"Our subscribers are being visited; they are being threatened that if they continue to subscribe, they will have problems," Bag said. He added that the current situation in Turkey, where the government is carrying out a wide-ranging media purge, was spilling over into Germany.
Mustafa Altas, a member of the newspaper's board, said it was still unclear whether the internet version of the newspaper, "Zaman-online," would continue its German operations.
The French and Belgian editions of the newspaper have already stopped publishing due to threats.
Journalists at risk
The Turkish government has been carrying out a purge of media outlets, the army, the judiciary and academia following a failed coup in July that Ankara blames on followers of the exiled cleric Fethullah Gülen. Until its takeover by the government in March, "Zaman" had close ties to Gülen's Hizmet movement.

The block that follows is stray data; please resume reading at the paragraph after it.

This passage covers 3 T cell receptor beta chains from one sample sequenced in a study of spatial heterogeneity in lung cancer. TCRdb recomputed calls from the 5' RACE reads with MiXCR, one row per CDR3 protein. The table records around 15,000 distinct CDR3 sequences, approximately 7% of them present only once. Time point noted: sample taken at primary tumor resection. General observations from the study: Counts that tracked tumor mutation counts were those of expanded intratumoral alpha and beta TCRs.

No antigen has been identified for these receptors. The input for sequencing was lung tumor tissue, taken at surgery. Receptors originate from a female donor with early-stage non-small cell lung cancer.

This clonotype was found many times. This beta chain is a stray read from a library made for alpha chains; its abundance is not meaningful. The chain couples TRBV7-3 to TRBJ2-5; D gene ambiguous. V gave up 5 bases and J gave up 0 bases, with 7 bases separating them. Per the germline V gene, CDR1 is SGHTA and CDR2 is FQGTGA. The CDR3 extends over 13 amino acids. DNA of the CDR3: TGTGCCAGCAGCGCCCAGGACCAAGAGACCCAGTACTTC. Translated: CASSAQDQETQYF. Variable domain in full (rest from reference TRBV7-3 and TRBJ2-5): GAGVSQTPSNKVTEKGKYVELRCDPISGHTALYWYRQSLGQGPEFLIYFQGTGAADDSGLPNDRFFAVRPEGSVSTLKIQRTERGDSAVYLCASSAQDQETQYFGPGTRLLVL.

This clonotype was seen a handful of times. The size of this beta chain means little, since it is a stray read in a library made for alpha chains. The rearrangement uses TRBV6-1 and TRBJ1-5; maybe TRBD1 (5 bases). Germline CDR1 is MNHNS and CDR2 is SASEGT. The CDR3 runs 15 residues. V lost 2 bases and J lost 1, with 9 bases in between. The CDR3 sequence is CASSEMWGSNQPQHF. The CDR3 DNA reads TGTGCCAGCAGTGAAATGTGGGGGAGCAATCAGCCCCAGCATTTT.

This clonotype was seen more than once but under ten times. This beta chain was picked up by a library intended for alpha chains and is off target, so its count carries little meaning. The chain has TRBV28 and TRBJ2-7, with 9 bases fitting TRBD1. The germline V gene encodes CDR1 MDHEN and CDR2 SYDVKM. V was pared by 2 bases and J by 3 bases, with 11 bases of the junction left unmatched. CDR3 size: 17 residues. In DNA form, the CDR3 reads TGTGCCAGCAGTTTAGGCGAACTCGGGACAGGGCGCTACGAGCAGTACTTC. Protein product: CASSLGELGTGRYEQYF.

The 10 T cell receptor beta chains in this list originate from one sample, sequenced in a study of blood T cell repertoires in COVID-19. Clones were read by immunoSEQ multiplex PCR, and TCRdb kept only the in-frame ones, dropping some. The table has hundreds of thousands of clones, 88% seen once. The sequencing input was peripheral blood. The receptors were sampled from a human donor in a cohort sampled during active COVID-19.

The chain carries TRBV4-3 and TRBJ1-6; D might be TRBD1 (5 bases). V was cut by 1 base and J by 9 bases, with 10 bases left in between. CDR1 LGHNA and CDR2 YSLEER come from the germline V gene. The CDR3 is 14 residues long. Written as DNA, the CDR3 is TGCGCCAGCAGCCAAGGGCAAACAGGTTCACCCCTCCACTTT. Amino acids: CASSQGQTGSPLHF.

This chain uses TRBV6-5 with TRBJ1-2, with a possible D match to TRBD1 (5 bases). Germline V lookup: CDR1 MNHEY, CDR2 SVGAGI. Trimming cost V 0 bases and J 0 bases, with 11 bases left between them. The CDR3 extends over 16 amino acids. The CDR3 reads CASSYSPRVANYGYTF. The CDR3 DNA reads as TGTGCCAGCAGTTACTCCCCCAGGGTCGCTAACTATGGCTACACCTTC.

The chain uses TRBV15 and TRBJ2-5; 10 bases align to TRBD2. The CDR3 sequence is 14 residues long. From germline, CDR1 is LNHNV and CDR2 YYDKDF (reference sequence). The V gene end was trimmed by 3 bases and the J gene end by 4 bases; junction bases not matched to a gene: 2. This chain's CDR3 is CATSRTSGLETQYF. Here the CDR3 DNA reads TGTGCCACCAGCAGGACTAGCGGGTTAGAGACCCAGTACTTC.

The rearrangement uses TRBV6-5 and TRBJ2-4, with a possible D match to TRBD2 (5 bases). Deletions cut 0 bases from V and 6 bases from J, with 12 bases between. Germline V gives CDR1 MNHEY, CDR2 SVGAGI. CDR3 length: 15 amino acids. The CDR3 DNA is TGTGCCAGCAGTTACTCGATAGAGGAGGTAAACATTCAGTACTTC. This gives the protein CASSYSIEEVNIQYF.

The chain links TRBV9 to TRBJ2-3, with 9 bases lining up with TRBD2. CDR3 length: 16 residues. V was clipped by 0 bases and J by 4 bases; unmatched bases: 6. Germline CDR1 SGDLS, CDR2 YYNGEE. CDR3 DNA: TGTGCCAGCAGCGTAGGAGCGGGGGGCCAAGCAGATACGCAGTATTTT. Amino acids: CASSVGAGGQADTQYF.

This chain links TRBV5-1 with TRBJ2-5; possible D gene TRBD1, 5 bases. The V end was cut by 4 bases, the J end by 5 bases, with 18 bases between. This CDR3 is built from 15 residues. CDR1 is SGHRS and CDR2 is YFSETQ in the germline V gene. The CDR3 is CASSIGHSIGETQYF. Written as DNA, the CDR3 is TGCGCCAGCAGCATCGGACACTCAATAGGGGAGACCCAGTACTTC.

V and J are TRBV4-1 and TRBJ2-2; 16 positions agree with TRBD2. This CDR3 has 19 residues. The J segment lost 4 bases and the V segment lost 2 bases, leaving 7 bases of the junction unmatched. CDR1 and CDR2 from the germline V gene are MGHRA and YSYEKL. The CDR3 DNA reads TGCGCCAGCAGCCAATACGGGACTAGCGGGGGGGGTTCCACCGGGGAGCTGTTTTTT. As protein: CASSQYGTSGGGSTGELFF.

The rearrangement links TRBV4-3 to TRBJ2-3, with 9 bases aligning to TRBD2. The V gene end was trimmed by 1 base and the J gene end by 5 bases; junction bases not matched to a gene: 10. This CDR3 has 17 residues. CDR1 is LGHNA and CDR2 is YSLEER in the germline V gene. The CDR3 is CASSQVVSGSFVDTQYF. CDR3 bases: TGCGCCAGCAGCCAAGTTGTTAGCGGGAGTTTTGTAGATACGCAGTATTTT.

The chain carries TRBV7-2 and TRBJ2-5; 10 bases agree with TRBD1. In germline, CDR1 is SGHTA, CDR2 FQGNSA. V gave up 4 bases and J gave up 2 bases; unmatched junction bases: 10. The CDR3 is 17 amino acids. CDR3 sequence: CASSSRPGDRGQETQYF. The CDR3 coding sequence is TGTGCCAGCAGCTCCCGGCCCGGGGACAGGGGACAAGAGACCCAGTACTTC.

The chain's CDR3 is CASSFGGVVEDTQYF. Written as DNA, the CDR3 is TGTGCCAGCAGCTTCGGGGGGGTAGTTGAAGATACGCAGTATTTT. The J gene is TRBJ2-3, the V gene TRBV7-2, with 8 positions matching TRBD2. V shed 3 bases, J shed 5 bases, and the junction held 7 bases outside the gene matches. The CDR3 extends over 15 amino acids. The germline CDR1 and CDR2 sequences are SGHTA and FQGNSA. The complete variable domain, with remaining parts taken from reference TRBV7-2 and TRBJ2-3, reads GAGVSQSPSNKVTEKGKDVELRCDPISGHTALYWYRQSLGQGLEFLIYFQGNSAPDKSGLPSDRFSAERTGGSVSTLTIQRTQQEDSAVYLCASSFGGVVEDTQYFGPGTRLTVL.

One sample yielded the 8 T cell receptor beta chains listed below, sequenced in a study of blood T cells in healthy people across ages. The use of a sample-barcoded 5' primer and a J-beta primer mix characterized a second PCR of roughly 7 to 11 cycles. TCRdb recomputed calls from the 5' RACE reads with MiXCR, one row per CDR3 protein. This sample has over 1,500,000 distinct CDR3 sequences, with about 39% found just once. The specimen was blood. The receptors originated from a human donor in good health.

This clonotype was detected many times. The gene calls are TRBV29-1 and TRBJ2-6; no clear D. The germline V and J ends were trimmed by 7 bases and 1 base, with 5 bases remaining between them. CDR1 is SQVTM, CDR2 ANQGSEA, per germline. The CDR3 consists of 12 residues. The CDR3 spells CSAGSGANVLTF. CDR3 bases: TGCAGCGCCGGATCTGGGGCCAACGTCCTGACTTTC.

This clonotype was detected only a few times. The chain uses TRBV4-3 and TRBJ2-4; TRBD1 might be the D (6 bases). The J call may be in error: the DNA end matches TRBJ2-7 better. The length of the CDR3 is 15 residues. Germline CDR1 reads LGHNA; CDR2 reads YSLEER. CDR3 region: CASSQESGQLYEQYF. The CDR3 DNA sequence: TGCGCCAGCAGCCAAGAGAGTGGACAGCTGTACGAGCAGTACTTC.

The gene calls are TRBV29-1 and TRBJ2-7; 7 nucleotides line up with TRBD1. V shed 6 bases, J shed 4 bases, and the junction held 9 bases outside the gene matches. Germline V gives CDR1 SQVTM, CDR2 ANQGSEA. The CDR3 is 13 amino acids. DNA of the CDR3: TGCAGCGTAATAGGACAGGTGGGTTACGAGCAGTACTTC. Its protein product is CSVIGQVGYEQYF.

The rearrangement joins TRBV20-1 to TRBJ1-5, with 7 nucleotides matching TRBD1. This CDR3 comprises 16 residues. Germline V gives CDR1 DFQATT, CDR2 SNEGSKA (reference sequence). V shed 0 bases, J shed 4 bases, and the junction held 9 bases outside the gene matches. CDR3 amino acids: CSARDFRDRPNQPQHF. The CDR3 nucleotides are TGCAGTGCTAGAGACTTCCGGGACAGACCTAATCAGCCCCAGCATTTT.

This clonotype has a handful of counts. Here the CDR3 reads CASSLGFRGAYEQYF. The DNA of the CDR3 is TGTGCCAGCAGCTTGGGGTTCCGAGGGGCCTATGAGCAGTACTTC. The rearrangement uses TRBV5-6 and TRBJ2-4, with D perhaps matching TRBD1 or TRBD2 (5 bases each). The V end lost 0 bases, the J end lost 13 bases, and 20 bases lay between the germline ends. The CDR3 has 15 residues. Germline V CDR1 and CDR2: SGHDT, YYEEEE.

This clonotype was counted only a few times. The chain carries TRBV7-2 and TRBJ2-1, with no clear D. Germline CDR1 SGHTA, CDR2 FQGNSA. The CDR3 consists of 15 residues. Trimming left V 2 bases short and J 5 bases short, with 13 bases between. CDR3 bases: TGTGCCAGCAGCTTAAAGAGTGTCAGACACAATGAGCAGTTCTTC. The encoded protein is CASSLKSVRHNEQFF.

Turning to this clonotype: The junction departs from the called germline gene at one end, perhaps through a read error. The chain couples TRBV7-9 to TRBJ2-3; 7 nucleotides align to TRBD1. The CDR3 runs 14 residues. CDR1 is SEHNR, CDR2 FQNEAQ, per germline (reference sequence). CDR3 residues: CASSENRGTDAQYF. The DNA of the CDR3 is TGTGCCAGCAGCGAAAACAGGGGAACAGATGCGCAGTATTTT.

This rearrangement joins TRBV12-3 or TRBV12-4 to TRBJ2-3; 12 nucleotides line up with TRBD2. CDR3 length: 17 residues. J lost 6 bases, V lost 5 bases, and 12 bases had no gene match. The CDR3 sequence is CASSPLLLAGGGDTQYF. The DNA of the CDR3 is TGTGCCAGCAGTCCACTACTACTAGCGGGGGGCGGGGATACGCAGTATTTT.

In Germany, there have been reports of alleged "Gülenists" being targeted, sometimes physically, by German Turks loyal to Turkish President Recep Tayyip Erdogan.
Germany has the second-largest Turkish population in the world after Turkey itself.
Turkey has closed more than 130 media outlets and arrested more than 60 journalists in its post-coup crackdown since July 15, according to the Brussels-based European Federation of Journalists.
Deutsche Welle on Thursday received the support of press rights groups after Turkish authorities earlier this week seized footage of a DW interview with the sports minister.
Published on Deutsche Welle, 9 September 2016, Friday
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